A Funny Thing Happened On My Way To The Twenty-First Century

by John M. Joyce (Oct. 2008)

I felt that loss most keenly this very morn. My valet had just drawn my bath and made his way into my dressing room to lay out my clothes for the morning when I heard him utter such a wail as to strike fear into my heart. Imagining dead bodies spread-eagled and bleeding over my tweeds, or scorch marks on my linen for which I would have to beat the lithesome, young laundry-maid, again, I leapt, like a high jumper, from my bed sending my grand bol of scalding hot chocolate with which I customarily start my day, spinning across the room in the process.

Writ true across his face was the same distress which I now felt.

I gazed at him with my brain a-whirl. I could see in his features that he remembered, as I did, that lovely day back in 1965 when we were given a tour of the Littlefrock, Sparsatin, Windblower and Jones production floor. We saw, and admired together, the sheer skill of the master-craftsmen splitting off from the great blocks the wafer-thin sheets of alabaster which would later form the firm, pierced panels of my hand-carved undergarments. We wondered together at the marvellous skill and precision of the journeymen as they precisely drilled the thousands of string-holes into the sheets and the young, oh so very young, apprentices smoothing off the burrs and drill-tailings around the multitude of holes using nothing more than their bare index fingers as files, and their own spit as lubricant. Their tears of joy as they accomplished such fine and skilled work is one of my abiding and happy memories of that day.

Ah, now I knew first hand how Mrs. Arvina, my amply endowed housekeeper, must really have felt on that day seven years ago when she had been found desolate and inconsolably weeping over her broken, maiden-smoothed, best Pennine Millstone Grit brassiere, manufactured, if I recall correctly (and I probably do for I have a certain reputation not unconnected with brassieres), by that now defunct great northern firm of Japhet Gremium and Sons Ltd.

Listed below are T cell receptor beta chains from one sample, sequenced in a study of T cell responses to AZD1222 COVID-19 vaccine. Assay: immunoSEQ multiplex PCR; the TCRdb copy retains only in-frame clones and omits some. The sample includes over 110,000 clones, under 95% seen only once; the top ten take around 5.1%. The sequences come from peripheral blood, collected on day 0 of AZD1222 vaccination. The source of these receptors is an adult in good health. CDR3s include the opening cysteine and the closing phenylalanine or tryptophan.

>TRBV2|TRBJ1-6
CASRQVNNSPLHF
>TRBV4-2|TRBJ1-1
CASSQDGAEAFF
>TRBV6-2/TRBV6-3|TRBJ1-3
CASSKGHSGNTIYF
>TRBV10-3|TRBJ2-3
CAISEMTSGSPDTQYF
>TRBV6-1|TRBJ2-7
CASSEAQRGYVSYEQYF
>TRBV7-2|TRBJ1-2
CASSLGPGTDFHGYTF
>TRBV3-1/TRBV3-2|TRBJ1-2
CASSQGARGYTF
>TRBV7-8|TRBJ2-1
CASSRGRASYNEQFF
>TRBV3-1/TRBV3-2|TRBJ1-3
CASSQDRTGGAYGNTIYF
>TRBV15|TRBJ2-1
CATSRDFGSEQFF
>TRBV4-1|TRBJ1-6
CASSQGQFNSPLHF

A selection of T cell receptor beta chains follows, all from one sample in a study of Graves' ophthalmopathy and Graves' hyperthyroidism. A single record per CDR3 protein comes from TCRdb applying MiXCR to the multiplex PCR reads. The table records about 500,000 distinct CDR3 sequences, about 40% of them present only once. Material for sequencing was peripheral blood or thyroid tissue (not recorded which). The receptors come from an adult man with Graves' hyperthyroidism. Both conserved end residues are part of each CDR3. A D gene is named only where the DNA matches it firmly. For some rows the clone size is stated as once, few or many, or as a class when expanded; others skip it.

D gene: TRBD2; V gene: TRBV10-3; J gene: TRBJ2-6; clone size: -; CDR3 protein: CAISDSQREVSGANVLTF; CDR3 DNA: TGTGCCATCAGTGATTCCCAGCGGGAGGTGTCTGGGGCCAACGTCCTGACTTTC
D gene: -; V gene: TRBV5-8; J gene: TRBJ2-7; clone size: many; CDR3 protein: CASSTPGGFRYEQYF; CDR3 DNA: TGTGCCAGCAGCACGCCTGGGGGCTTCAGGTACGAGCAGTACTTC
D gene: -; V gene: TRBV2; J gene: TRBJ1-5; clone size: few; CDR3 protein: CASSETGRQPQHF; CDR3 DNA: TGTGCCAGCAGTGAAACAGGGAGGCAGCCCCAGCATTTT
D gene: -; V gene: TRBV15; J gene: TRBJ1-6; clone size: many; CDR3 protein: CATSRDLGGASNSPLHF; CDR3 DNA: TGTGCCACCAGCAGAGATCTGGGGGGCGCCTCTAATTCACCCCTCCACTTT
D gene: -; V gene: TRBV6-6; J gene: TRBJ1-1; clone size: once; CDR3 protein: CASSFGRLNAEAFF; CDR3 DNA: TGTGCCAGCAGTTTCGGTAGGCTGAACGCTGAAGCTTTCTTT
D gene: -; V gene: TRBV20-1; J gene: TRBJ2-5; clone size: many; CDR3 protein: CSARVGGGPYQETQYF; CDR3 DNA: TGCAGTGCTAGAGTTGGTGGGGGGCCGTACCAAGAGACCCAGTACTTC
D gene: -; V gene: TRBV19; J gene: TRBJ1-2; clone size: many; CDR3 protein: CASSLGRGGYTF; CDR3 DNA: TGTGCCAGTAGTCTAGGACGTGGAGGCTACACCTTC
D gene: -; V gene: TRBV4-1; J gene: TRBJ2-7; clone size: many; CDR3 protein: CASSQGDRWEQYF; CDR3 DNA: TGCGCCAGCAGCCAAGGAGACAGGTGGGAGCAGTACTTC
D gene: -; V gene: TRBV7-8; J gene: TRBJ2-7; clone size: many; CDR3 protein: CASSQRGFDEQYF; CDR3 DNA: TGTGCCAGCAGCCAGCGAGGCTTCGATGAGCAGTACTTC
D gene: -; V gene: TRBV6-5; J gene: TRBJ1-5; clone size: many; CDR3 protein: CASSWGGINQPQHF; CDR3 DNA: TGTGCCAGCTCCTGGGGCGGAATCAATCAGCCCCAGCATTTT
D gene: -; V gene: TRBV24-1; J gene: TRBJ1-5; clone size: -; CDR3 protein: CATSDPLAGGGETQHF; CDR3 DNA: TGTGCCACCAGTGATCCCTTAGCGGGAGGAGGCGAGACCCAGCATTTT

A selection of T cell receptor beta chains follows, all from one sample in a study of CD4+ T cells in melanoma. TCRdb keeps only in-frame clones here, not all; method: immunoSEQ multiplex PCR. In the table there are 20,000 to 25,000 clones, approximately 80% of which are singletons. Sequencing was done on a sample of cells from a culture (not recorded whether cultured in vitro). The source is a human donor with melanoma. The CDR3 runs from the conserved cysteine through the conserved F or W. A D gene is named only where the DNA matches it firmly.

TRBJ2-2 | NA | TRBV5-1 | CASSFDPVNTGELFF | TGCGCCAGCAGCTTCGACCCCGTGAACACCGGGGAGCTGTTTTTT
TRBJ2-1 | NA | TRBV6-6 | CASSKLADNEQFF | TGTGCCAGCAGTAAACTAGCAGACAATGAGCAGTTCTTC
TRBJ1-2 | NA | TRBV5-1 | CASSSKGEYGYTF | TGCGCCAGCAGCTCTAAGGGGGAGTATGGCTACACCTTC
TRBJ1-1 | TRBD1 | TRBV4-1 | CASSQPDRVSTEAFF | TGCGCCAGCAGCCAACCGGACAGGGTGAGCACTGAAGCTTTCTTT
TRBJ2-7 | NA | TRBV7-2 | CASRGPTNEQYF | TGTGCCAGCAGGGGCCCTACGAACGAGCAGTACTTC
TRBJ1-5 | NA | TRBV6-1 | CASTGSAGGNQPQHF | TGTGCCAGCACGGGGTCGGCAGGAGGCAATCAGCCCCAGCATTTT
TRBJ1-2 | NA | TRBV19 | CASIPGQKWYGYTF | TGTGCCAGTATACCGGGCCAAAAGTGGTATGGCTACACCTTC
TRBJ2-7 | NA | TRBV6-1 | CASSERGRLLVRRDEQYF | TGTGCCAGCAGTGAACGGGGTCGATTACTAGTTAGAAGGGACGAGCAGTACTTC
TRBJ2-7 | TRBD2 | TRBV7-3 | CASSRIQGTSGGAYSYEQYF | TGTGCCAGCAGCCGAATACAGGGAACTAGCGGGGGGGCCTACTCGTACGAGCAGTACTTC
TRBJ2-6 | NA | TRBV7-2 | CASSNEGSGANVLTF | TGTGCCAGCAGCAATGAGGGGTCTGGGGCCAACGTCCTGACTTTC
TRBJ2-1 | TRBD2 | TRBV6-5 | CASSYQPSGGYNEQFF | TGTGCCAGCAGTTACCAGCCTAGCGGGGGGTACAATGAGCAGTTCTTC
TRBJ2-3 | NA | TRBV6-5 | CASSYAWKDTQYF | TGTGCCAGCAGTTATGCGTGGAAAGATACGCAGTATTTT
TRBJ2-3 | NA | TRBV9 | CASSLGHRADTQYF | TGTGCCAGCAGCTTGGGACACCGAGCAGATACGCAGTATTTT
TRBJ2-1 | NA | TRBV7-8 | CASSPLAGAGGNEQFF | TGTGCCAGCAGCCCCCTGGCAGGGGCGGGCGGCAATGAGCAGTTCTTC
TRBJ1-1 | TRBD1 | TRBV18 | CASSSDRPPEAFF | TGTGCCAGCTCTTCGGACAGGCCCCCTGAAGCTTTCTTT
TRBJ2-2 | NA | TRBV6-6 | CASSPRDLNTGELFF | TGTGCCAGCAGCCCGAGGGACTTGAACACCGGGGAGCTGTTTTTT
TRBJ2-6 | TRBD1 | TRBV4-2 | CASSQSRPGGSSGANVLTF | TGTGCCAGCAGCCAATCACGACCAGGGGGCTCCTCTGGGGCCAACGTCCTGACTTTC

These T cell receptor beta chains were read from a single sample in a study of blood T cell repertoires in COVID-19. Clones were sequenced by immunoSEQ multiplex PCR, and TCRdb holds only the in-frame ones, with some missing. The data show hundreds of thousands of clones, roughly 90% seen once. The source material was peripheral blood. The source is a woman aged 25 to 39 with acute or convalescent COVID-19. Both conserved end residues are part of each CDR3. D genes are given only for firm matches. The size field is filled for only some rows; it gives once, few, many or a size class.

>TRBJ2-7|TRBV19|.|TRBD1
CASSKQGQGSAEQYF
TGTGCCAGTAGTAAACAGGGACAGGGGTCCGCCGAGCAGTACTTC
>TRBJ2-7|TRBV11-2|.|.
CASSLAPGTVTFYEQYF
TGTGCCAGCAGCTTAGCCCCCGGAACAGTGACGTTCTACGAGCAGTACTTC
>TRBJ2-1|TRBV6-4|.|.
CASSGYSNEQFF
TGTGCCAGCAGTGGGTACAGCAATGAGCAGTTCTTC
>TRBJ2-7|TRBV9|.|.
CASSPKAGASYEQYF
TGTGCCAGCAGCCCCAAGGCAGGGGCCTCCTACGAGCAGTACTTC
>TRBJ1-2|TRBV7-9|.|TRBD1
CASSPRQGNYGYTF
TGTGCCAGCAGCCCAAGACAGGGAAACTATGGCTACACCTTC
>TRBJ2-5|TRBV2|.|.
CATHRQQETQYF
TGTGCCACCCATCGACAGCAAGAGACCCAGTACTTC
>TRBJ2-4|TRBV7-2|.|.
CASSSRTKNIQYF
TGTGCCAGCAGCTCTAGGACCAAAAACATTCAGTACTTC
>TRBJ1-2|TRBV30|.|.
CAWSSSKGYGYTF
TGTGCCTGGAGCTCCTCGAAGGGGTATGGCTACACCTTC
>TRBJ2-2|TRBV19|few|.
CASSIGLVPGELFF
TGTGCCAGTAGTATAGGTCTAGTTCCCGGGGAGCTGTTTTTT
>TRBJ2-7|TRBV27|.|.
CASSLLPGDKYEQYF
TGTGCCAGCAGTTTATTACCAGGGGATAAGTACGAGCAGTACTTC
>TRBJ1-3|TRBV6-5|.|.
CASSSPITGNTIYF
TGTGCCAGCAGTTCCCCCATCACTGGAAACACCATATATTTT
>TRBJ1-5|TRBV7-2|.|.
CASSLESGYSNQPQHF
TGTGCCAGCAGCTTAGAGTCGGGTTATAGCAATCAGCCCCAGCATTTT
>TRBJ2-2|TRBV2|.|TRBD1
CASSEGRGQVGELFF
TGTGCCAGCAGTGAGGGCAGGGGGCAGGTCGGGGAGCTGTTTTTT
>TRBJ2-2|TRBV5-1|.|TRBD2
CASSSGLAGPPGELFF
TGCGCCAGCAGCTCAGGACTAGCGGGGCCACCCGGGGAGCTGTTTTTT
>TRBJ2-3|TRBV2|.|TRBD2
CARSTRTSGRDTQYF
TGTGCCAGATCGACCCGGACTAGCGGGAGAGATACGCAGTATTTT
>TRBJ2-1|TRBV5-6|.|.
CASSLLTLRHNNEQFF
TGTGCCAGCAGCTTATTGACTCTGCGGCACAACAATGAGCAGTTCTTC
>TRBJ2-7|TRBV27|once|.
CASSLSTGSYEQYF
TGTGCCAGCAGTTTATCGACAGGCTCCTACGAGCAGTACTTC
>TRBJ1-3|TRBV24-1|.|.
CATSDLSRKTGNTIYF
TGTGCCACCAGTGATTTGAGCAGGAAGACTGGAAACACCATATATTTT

I remember, as well, that on that day when she had been found weeping over her shattered Gremium nether garment, that I had placed my hand on her shoulder and had squeezed it lightly in a manly gesture of sympathy. She had returned my gesture with a little hiccough and a tremulous, and oddly attractive, smile.

It is, however, that which I had said next, which that morn, as I surveyed my cracked and ruined singlet, made me ashamed of myself. I had had the temerity to suggest the solution, similar to the one which my valet had offered to me, that imported Chinese soapstone, machine carved brassieres were an acceptable substitute, and I recall her words of rebuttal well.

Right there and then, as I recall, I knew that I had found the solution to that particular domestic crisis.

I have never told her, nor will I ever tell her, that I am a major shareholder in Curate Legweek Armoured Undergarments Development Enterprises Ltd. I will also, most certainly, never tell her that I, and my best friend Professor Sir Tittius Handfall, jointly hold the patents on the anti-jiggle, suppressant shock absorbers which are built into every CLAUDE Ltd. industrial strength armour plated brassiere.

I am hoist by my own petard, it seems.

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